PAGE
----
EastOfIndy review of Dearest, the Mommie Musical
John Belden's Review of TOTS original work by Ron Spencer:
In watching "Dearest: The Mommie Musical," now playing at Indy's Theatre on the Square, I approach the story from a different perspective than the older film fan who remembers Joan Crawford as one of the greatest actresses of the silver screen. My first thought of her is as the "NO WIRE HANGERS, EVER!" maniac of the 1981 film "Mommie Dearest," based on the tell-all book by Crawford's adopted daughter Christina. When I see black-and-white photos of her in her prime, I don't see the luminous beauty she was reputed to be, but something akin to Bride of Frankenstein.
Considering this play, by TOTS founder and executive artistic director Ron Spencer, is based on the book and film, I'd expect that view to be reinforced. But Spencer wisely goes deeper than that, presenting a sort of Hollywood Jeckyl-and-Hyde duality to the character of Crawford (played excellently by Holly Hathaway).
Of course, Christina, played as a child by Morgan Patrick-Roof and as teen/adult by Emily Bohannon, is put in a positive light as the victim who settles into as much of a go-along/get-along routine as she can manage. Ashley Chase is also great as Carol Ann, Crawford's personal assistant and faithful witness to the best and worst of the actress's moods. Michael Ferruzza is also notable playing two men with a big influence on Crawford's life, studio mogul Louis B. Mayer and Alfred Steele, president of Pepsi-Cola and Crawford's last husband.
The original songs, all by Spencer, do a great job of bringing the story along. For Joan, they reflect not only her dark side -- "I'm Mad at the Dirt" and "Box Office Poison (Bring Me the Axe)" -- but also her beatific public persona -- "I Would Rather be Here with You" and "Christmas in Your Heart" -- and, in her best song, "Don't F*** With Me, Fellas," as an empowered woman in a man's world. Patrick-Roof is charming singing the eerie "She Can Make You Disappear" and the sly "That's What They All Say," and Bohannon gets to extend one of the film's iconic lines into a dance routine with "I am Not One of Your Fans." One of the best songs, soaked with both hope and foreboding, is "Wait and See," sung by Hathaway, Morgan and brother Wyatt Roof (as Christina's adopted bother Christopher), and Chase.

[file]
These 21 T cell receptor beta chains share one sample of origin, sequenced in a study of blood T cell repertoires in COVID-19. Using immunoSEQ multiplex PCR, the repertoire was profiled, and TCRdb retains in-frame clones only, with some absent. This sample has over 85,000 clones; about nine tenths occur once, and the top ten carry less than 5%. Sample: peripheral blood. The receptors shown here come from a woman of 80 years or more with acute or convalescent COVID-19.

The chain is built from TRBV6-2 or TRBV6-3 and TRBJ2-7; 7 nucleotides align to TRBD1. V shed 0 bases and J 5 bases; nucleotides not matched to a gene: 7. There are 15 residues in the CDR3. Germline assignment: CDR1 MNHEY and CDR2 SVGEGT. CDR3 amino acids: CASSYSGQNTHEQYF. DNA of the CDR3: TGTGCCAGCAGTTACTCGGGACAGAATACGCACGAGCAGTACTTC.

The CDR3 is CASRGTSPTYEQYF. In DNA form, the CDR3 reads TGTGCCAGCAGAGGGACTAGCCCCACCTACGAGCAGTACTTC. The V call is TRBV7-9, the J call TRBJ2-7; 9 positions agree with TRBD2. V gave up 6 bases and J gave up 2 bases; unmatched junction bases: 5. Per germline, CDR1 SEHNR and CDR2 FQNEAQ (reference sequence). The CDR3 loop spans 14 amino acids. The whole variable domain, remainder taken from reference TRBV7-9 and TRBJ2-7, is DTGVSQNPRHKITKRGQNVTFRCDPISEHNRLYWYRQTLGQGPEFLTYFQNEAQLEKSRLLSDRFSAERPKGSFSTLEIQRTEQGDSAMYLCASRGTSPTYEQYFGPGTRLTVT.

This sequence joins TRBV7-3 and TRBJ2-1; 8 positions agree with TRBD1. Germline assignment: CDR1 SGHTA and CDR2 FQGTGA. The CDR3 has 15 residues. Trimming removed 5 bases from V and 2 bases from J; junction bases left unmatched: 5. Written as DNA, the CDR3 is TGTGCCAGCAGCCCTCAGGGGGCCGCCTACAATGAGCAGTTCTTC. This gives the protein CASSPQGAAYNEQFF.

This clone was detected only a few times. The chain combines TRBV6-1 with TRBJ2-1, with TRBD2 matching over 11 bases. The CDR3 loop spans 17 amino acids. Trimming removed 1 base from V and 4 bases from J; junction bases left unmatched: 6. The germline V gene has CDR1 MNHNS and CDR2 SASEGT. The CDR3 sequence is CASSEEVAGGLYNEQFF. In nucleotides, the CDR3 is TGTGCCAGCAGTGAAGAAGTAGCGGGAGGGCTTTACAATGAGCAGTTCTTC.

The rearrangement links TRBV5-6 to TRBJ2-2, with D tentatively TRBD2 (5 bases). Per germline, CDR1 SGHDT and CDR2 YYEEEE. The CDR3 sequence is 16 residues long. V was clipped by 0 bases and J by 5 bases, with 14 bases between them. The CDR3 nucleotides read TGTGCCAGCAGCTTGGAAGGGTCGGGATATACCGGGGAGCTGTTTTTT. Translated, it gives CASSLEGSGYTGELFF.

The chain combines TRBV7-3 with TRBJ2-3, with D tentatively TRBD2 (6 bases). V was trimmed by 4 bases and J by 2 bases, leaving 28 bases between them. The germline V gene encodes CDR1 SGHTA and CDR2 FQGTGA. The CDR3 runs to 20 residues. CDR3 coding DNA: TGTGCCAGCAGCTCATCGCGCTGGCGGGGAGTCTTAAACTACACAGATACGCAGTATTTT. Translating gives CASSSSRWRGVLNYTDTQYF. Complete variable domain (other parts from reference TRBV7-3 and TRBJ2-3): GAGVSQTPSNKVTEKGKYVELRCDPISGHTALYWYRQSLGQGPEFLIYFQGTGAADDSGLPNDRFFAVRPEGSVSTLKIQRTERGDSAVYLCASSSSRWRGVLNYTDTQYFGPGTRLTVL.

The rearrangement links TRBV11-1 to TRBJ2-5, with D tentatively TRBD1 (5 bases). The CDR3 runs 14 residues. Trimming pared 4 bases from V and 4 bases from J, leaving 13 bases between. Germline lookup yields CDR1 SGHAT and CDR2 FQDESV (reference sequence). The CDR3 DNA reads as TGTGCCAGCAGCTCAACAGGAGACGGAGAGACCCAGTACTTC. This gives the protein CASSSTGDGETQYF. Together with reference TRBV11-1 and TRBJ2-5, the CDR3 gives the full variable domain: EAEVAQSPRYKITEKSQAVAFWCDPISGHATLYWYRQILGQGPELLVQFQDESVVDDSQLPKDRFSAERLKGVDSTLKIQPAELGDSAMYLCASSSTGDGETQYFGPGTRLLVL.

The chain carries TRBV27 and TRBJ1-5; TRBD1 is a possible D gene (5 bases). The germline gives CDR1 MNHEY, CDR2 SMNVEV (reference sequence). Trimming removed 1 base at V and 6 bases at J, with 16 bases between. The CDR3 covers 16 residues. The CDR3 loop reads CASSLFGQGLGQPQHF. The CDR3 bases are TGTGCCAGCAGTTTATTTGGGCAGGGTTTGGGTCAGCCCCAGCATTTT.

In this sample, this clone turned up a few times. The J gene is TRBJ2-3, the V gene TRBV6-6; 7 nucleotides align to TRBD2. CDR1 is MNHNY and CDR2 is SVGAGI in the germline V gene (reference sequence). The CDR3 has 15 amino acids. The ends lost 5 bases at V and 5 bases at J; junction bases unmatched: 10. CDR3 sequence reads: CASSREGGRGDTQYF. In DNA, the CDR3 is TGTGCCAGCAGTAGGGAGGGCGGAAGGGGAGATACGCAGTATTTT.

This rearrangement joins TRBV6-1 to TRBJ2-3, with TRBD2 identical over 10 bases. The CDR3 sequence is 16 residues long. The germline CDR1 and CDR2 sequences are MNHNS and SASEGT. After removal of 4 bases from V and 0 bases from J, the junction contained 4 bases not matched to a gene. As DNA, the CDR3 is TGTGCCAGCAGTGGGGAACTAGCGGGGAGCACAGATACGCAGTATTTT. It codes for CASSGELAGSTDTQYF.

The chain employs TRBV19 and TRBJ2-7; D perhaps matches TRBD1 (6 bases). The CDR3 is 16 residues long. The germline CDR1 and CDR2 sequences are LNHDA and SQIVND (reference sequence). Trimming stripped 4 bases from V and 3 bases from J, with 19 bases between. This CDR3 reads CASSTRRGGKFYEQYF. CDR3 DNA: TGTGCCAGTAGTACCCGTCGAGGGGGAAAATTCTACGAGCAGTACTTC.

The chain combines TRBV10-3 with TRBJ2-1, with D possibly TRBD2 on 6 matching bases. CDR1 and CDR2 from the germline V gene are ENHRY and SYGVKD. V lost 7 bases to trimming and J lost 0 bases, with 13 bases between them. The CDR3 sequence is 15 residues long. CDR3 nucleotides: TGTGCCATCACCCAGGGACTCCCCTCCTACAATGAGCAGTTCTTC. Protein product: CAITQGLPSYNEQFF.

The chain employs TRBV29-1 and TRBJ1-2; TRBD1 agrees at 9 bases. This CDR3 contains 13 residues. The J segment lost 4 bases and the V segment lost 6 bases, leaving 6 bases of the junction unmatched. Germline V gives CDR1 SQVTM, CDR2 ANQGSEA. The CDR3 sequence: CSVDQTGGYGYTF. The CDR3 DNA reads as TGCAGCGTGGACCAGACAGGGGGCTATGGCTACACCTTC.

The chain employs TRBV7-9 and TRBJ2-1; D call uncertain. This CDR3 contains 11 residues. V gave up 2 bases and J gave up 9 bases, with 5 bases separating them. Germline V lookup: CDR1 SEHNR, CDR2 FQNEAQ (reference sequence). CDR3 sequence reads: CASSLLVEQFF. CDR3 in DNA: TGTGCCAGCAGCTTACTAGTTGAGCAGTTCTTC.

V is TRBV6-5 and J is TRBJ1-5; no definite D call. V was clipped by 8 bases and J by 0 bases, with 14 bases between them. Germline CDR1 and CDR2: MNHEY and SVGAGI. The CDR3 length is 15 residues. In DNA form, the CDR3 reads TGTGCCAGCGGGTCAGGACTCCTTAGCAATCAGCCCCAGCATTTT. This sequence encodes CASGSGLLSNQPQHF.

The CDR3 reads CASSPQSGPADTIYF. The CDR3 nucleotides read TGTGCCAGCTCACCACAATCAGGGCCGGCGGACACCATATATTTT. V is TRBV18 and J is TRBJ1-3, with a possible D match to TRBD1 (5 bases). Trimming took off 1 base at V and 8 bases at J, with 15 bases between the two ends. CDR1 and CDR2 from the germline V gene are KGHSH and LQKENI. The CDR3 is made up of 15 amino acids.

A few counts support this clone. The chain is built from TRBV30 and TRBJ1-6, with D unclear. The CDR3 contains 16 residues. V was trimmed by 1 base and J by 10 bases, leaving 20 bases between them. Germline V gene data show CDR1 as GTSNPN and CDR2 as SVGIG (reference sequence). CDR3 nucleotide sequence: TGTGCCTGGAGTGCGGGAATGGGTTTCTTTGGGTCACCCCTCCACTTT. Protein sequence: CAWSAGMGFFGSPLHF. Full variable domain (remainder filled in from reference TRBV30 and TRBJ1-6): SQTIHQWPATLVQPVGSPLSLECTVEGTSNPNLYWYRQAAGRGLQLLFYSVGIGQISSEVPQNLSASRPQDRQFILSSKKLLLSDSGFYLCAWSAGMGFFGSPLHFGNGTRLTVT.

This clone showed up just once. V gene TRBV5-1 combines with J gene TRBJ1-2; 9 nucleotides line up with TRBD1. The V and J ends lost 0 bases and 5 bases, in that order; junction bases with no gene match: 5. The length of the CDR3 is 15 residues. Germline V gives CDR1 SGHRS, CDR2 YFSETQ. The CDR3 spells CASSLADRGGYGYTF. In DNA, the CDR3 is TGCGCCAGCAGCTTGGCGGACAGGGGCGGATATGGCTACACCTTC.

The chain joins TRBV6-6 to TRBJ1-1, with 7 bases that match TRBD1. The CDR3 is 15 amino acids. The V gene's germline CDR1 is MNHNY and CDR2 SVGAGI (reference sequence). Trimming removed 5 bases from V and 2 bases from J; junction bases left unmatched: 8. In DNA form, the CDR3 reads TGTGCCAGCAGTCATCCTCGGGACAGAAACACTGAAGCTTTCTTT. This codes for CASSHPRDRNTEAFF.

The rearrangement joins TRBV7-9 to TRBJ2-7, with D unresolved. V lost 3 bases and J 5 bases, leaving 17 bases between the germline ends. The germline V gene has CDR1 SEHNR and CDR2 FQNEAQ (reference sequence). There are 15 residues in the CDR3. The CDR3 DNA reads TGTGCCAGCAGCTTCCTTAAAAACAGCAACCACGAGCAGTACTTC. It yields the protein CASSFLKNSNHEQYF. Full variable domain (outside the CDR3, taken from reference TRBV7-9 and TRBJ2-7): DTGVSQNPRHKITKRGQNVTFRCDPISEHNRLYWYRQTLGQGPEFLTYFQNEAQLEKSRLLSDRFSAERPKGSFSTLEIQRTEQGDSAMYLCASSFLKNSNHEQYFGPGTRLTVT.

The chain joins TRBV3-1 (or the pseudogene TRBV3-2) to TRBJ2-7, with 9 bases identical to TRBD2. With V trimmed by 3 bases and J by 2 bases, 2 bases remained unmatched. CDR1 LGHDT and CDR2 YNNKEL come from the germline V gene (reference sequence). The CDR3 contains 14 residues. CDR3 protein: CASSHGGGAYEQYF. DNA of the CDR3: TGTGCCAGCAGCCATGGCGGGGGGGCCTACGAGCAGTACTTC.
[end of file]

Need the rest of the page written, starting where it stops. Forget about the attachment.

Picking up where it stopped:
This musical seeks to reconcile the mentally-damaged Crawford of her daughter's book with the public still-beloved persona who won an Oscar and went on to fight for her place on Pepsi's board of directors. The result is a fascinating drama of a complex and deeply-flawed woman and the people who struggle to love her or at least survive being churned in her wake. -- And the "wire hangers" scene? Practically a throw-away bit in the first act; the hair-chopping scene was more disturbing. -- For what could be regarded as yet another attack on Crawford's legacy, it actually left me seeing her in a better light, more human than the monster caricature my generation grew up with. For that alone, "Dearest, the Mommie Musical" is a success.
The musical runs through July 14 at TOTS, 627 Massachusetts Ave. Call (317) 685-8687.